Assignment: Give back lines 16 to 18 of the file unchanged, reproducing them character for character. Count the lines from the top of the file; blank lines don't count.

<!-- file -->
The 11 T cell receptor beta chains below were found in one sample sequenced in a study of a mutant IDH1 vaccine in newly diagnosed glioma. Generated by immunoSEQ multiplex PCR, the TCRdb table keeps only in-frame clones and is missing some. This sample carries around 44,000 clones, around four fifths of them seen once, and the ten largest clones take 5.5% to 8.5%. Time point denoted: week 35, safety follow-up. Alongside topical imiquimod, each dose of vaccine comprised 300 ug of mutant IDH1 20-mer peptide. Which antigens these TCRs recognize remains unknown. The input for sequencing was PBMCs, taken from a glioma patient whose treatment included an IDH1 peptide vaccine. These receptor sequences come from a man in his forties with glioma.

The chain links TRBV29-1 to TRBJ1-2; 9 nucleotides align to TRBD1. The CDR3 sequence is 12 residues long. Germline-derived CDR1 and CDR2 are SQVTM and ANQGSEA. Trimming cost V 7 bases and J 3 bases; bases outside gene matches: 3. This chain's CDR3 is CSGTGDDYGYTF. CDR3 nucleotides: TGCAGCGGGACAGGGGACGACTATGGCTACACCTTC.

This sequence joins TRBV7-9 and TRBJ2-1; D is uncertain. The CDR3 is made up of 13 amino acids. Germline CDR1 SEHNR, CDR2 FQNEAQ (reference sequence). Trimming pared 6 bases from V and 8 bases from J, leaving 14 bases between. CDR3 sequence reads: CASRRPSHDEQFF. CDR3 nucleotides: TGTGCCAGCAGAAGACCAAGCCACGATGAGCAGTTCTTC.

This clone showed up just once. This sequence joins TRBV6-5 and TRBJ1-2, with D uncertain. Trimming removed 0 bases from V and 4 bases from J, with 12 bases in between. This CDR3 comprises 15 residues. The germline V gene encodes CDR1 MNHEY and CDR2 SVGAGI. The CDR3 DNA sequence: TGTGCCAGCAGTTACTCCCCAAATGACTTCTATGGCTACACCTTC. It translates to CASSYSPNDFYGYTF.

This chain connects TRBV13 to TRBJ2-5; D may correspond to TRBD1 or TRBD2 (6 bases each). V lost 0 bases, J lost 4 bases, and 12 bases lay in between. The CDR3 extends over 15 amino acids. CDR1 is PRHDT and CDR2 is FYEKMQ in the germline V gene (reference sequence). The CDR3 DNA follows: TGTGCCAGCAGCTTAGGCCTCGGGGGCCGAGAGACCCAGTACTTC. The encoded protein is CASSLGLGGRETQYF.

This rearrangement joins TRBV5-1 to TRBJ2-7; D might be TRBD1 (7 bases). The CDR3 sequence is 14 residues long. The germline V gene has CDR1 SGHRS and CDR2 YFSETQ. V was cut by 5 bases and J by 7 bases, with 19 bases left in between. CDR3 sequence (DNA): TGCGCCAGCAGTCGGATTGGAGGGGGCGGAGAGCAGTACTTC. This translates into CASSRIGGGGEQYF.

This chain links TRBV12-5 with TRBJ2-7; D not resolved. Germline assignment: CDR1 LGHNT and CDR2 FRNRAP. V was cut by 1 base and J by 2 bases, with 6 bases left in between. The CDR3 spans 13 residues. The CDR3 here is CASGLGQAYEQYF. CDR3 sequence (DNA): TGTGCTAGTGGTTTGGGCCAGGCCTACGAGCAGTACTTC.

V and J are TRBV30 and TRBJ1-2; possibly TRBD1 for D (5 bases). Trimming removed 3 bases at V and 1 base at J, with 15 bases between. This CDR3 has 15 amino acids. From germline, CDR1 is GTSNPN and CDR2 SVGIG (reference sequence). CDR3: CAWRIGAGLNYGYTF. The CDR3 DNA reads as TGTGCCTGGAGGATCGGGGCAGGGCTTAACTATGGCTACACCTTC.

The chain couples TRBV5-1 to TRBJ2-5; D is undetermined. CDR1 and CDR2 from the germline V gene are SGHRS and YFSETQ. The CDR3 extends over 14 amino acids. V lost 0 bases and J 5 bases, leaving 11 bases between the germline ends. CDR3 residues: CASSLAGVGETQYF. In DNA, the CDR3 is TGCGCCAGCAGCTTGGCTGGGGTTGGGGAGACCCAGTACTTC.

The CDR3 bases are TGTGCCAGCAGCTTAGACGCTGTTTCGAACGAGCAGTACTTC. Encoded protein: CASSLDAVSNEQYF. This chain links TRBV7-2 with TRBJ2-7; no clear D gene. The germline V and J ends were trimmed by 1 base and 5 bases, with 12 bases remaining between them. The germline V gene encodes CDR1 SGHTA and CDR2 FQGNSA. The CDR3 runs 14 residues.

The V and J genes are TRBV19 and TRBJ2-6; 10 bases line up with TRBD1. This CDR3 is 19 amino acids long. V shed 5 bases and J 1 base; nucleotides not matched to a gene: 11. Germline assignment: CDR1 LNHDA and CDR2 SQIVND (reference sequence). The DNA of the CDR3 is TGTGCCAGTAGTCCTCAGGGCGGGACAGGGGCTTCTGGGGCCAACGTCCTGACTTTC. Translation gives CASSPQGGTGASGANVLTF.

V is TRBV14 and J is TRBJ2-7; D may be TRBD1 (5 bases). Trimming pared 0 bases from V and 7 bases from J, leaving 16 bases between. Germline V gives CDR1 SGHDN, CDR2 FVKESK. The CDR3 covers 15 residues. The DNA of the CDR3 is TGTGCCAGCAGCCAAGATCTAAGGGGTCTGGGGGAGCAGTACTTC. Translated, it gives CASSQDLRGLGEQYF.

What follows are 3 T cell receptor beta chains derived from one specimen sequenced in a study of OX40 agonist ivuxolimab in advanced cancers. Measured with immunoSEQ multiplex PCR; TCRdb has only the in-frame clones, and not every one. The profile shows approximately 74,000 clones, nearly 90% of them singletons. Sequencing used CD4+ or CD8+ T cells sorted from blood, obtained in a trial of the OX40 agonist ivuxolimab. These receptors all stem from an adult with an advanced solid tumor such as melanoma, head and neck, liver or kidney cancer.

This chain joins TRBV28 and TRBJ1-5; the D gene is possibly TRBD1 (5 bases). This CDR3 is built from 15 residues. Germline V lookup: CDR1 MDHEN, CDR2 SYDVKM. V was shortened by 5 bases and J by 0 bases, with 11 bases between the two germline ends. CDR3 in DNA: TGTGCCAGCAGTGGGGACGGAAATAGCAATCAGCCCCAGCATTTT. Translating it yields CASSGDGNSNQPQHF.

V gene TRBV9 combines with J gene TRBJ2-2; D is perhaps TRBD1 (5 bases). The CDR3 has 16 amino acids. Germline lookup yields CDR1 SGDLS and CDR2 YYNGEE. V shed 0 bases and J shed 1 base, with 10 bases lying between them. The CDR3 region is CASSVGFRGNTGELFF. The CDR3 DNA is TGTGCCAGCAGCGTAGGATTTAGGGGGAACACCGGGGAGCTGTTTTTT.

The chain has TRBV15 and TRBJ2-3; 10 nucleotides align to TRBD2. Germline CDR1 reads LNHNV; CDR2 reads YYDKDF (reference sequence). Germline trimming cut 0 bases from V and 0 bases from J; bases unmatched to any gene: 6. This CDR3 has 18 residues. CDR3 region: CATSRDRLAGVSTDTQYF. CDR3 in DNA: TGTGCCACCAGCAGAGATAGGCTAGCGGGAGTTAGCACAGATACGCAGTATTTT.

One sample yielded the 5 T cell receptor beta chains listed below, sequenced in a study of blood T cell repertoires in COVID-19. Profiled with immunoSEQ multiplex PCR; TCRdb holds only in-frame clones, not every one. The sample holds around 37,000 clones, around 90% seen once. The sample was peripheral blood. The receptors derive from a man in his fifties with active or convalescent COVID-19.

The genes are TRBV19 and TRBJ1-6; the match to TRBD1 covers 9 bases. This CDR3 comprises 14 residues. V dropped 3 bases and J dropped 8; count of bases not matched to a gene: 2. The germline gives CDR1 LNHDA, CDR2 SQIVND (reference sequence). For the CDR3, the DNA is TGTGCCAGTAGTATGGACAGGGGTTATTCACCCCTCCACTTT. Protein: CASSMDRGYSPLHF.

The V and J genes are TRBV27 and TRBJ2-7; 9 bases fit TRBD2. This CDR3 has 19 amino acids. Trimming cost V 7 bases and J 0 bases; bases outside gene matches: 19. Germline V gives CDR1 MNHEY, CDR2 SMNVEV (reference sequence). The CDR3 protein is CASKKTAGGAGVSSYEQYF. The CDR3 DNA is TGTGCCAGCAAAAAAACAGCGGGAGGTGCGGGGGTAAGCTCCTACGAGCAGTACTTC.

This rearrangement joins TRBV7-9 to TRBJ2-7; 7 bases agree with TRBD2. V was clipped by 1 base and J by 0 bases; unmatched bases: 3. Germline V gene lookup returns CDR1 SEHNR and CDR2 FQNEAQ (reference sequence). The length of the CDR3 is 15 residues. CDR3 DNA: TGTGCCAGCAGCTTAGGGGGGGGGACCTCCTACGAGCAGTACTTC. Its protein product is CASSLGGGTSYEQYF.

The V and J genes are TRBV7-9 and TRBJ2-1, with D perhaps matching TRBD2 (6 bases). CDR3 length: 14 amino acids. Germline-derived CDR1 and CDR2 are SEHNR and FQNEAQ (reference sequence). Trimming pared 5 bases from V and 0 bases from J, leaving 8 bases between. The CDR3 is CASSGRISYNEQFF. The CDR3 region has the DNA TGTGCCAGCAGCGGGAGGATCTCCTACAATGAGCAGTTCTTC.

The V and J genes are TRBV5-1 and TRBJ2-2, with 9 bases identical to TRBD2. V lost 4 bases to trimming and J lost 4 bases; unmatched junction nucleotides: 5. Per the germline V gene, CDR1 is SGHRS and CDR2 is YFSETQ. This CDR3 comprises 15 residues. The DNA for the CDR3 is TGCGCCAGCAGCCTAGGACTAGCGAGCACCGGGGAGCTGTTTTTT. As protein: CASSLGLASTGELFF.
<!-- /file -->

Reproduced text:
The chain has TRBV15 and TRBJ2-3; 10 nucleotides align to TRBD2. Germline CDR1 reads LNHNV; CDR2 reads YYDKDF (reference sequence). Germline trimming cut 0 bases from V and 0 bases from J; bases unmatched to any gene: 6. This CDR3 has 18 residues. CDR3 region: CATSRDRLAGVSTDTQYF. CDR3 in DNA: TGTGCCACCAGCAGAGATAGGCTAGCGGGAGTTAGCACAGATACGCAGTATTTT.

One sample yielded the 5 T cell receptor beta chains listed below, sequenced in a study of blood T cell repertoires in COVID-19. Profiled with immunoSEQ multiplex PCR; TCRdb holds only in-frame clones, not every one. The sample holds around 37,000 clones, around 90% seen once. The sample was peripheral blood. The receptors derive from a man in his fifties with active or convalescent COVID-19.

The genes are TRBV19 and TRBJ1-6; the match to TRBD1 covers 9 bases. This CDR3 comprises 14 residues. V dropped 3 bases and J dropped 8; count of bases not matched to a gene: 2. The germline gives CDR1 LNHDA, CDR2 SQIVND (reference sequence). For the CDR3, the DNA is TGTGCCAGTAGTATGGACAGGGGTTATTCACCCCTCCACTTT. Protein: CASSMDRGYSPLHF.